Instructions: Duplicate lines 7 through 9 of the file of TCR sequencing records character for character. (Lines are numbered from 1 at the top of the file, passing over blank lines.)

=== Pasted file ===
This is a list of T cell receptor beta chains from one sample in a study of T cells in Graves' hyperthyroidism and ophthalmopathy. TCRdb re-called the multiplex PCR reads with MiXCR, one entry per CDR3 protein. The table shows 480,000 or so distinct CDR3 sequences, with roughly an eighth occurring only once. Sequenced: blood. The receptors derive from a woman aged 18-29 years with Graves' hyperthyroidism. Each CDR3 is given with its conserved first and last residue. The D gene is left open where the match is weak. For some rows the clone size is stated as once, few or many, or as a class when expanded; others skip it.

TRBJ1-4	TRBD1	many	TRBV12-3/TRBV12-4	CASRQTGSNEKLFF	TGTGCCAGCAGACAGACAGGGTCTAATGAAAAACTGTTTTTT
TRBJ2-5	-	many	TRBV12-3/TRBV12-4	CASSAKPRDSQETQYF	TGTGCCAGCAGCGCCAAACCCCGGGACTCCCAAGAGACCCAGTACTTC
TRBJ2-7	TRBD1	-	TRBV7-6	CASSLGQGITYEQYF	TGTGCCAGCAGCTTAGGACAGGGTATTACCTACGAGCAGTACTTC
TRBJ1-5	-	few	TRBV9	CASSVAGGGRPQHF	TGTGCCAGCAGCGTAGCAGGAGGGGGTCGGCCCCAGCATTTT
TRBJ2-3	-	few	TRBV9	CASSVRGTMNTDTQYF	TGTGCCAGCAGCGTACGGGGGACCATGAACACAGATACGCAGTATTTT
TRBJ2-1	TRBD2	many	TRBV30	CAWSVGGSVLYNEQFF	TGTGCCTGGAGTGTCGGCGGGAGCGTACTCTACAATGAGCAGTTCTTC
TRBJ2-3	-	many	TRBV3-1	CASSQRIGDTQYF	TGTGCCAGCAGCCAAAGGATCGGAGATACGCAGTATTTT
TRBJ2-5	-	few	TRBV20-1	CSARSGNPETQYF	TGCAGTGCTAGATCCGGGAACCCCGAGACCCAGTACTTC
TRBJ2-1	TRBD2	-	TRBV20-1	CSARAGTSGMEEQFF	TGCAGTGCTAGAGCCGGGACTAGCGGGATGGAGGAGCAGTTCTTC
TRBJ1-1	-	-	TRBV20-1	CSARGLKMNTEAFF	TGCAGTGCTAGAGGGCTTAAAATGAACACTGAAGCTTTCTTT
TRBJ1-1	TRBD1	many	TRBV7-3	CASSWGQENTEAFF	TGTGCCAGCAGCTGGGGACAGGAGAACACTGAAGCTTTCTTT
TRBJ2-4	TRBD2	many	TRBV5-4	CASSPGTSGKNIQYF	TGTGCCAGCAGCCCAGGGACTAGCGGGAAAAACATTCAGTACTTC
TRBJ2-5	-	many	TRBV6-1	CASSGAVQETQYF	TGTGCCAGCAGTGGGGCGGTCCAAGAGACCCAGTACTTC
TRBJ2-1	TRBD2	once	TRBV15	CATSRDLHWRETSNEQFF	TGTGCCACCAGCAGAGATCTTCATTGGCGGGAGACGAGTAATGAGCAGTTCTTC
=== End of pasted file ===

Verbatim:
TRBJ2-1	TRBD2	many	TRBV30	CAWSVGGSVLYNEQFF	TGTGCCTGGAGTGTCGGCGGGAGCGTACTCTACAATGAGCAGTTCTTC
TRBJ2-3	-	many	TRBV3-1	CASSQRIGDTQYF	TGTGCCAGCAGCCAAAGGATCGGAGATACGCAGTATTTT
TRBJ2-5	-	few	TRBV20-1	CSARSGNPETQYF	TGCAGTGCTAGATCCGGGAACCCCGAGACCCAGTACTTC